«Food Waste was Unknown» – Idy Bischofberger-Benz

Lisa often says that her Grandma Idy Bischofberger-Benz is one of her biggest role models. The today 83-year-old Idy is one of the last generations’ activists and has invested her life for global humanity. She has witnessed the rise of affluent societies and the increasing impact of the West on the rest of the world and greatly influenced today’s sustainability awareness with her personal investment.

With herbal tea and biscuits, she starts to tell me her story in her apartment in Lucerne.

«Food Waste was Unknown»

Growing up in a village, the lifestyle lived by her parents was simply «sustainable». Fruits and vegetables were always local and seasonal. During the years of the Second World War 1939 to 1945, the population received so-called «Märkli», a kind of food stamps, by the municipal administration. Thus, food and other consumer goods like clothes and detergent were rationed. There were also no import products because Switzerland’s borders were closed. Careful management of the allocated amount was a must. Food waste was unknown. As a result, Idy is accustomed to utilizing food.

The recycling mentality was very strong even with clothes. Her mother was an artist to make old clothes appear new. She remembers that she received compliments for her beautiful dresses from classmates.

The Sense of Justice and Truth

© Max Havelaar Foundation

Idy learned through missionaries, which preached about their experiences in parishes, about life in other countries. Contrary to my expectations missionaries weren’t only spreading their belief system. In the last century, the mission societies views have changed considerably. The mission societies main purposes were in education and healthcare. They wanted to support people as a whole – in body and soul. At that time, global support was mostly carried out by missions. These reports have led to the emergence of various organizations and charities, where theologians often played an essential role.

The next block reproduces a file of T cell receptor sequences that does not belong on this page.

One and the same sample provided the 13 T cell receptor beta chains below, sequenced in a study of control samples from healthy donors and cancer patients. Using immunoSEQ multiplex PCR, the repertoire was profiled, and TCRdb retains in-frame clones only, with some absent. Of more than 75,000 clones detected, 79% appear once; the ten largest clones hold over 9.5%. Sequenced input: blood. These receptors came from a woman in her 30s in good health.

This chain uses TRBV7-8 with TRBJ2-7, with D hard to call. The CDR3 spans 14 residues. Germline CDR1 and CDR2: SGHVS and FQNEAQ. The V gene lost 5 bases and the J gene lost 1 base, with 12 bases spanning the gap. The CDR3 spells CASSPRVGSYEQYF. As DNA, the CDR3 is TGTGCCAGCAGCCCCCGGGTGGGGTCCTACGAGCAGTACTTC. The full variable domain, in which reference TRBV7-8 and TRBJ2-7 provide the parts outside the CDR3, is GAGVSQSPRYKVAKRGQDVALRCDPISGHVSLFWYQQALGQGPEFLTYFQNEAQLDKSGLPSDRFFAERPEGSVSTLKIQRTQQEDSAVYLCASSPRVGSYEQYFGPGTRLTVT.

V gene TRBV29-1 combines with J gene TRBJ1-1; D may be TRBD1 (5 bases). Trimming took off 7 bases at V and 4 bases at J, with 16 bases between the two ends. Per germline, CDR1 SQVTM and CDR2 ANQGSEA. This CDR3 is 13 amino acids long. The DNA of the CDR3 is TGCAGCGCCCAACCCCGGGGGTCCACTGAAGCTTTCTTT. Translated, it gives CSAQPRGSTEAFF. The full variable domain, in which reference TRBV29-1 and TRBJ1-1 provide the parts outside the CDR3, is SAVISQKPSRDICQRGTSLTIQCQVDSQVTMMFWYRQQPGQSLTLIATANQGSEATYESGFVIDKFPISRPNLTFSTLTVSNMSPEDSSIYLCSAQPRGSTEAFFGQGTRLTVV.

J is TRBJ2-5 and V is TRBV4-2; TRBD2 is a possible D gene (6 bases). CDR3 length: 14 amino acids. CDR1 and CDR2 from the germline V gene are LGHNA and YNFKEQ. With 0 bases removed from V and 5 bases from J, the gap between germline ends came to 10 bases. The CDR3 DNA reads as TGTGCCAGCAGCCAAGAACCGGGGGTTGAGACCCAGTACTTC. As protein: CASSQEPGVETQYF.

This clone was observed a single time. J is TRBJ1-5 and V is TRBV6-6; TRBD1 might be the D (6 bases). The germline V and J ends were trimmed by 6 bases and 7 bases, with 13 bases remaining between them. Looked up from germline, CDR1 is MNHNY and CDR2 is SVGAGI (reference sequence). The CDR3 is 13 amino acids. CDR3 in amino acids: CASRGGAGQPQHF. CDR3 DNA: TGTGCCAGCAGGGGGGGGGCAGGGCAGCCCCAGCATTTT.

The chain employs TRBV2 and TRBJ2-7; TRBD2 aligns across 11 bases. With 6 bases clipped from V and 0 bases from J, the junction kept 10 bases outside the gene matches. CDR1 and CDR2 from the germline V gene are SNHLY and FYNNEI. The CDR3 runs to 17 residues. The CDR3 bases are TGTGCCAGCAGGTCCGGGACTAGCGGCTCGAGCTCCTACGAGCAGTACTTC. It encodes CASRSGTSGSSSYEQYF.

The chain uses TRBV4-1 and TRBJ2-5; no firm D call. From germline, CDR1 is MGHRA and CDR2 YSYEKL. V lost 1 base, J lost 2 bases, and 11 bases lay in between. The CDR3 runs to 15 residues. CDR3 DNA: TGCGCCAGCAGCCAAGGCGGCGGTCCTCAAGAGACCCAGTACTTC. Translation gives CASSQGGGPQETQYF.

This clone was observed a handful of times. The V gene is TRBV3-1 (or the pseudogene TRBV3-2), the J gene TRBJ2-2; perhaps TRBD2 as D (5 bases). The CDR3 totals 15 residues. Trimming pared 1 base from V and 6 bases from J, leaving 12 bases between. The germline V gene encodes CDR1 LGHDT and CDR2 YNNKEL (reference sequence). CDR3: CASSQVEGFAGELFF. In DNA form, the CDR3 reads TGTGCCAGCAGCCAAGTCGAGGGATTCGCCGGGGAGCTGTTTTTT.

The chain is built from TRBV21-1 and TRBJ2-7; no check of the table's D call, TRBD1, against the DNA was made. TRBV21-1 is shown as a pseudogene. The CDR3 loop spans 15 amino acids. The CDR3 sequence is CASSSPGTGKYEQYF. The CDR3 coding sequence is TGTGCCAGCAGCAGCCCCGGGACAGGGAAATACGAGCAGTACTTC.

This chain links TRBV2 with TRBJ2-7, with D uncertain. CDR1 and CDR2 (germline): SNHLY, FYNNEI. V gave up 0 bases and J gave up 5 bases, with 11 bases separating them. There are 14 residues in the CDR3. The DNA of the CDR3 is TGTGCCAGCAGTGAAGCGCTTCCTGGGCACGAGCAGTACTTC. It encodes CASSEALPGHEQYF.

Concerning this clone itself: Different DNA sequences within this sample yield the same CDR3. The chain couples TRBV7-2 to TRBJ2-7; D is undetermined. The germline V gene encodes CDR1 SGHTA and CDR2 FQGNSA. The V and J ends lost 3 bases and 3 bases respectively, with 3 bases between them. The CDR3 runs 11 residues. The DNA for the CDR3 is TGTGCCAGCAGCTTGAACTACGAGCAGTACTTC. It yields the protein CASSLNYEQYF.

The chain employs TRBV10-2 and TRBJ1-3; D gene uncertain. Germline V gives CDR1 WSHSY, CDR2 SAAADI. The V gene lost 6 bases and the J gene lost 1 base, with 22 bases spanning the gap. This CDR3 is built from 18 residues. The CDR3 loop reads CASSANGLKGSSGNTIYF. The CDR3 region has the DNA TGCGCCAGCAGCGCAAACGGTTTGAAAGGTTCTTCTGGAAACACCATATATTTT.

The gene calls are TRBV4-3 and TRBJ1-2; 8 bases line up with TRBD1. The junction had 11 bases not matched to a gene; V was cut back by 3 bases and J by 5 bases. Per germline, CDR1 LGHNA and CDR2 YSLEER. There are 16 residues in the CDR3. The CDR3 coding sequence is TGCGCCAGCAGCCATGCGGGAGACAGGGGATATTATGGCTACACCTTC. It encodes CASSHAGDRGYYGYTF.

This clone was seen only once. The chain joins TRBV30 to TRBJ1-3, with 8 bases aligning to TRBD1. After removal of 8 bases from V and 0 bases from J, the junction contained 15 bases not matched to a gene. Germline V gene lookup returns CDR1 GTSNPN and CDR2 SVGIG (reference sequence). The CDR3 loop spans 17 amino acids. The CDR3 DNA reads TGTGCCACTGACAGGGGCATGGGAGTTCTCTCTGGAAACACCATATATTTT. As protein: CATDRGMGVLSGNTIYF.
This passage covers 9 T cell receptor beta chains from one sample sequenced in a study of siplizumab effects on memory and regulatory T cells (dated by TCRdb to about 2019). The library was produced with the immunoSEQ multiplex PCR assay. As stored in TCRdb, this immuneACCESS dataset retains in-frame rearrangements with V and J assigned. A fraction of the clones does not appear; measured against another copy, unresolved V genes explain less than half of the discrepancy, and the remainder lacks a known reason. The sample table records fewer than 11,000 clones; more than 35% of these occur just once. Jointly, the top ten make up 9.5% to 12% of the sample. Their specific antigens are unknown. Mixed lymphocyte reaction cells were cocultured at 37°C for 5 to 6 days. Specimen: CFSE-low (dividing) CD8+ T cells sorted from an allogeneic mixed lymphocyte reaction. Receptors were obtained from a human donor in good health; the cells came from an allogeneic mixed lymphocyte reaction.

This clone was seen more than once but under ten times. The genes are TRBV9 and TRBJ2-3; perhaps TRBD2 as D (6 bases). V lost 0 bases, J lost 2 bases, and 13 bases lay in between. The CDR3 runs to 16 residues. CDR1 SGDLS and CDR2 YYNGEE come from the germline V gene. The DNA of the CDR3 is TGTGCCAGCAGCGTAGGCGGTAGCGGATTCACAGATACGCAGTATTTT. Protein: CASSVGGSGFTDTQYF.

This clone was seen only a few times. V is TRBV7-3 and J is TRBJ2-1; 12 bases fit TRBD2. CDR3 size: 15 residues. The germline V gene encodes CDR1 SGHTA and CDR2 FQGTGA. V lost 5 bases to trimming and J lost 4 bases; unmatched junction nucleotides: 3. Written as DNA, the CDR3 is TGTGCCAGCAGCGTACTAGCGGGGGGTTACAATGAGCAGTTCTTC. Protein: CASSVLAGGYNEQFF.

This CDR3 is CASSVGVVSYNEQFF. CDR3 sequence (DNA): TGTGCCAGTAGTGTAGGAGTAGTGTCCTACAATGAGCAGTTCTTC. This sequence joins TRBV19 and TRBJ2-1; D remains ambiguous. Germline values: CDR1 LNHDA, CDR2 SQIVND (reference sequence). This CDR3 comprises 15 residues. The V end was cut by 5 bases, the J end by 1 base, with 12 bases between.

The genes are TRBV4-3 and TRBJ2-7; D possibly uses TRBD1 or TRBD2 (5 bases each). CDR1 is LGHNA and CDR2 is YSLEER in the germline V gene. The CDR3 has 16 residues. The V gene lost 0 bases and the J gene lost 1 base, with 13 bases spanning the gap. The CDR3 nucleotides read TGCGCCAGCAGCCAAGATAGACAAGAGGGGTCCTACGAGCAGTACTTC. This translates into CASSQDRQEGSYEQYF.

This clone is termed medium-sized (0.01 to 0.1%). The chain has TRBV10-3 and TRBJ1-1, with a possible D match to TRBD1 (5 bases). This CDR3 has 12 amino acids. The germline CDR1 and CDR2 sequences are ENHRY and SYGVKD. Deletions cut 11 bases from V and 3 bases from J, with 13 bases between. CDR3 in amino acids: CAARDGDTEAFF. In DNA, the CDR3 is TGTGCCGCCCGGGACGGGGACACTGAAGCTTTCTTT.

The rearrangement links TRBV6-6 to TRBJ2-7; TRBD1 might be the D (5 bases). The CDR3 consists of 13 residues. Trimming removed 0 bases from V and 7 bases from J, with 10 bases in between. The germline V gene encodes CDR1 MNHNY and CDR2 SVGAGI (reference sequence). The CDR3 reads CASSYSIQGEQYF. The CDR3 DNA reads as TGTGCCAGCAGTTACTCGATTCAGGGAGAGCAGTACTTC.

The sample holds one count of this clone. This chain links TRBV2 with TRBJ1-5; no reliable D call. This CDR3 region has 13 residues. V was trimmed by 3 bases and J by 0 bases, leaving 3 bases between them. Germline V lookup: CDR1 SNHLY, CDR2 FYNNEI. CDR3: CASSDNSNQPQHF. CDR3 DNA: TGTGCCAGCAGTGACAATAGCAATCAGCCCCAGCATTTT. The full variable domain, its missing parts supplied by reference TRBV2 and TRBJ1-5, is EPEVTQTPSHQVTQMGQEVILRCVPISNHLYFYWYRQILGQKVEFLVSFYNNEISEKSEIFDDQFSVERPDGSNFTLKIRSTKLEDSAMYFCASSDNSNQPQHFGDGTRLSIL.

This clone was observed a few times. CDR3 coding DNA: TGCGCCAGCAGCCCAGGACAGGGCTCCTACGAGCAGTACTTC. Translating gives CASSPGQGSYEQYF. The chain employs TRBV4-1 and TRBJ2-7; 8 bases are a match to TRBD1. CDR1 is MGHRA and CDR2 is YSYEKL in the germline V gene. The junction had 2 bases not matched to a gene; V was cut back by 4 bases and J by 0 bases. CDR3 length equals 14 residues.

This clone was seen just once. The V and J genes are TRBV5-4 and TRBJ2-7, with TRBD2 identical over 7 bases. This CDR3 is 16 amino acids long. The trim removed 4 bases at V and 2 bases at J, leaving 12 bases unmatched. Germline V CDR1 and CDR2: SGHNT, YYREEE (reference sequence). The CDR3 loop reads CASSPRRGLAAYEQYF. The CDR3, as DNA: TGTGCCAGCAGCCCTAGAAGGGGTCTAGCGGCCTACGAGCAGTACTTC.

At the end of the 1950s, the Catholic youth organizations proclaimed a year of missions, from which the relief agency “Fastenopfer” emerged. The result of this optimism was the emergence of other agencies and institutions, such as “Bread for all“, “Public Eye” or the “Max Havelaar Foundation“, which showed the relationship between countries of the South and of the North. At first, they were about collecting money and then they quickly proceeded to raise awareness for poorly paid jobs, human rights violations and environmental pollution in Switzerland.

In the 70’s three close high school friends from Idy’s husband Pius, which were missionaries, were murdered during the liberation struggles in Zimbabwe. At that time, the white regime of Ian Smith didn’t want black Africans to receive an education. This event had strongly influenced Idy and Pius and further encouraged them to commit themselves to social justice.

The sense of Justice and truth was what prompted many to engage in global issues. For Idy, religion was a central drive for her commitment. Christianity and her faith in God encouraged her, to take a closer look and take responsibility, specifically the Sermon on the Mount from the Bible was decisive regarding justice and support for the less-favored. A lifestyle that does not harm others, as well as fairtrade was also very important for her.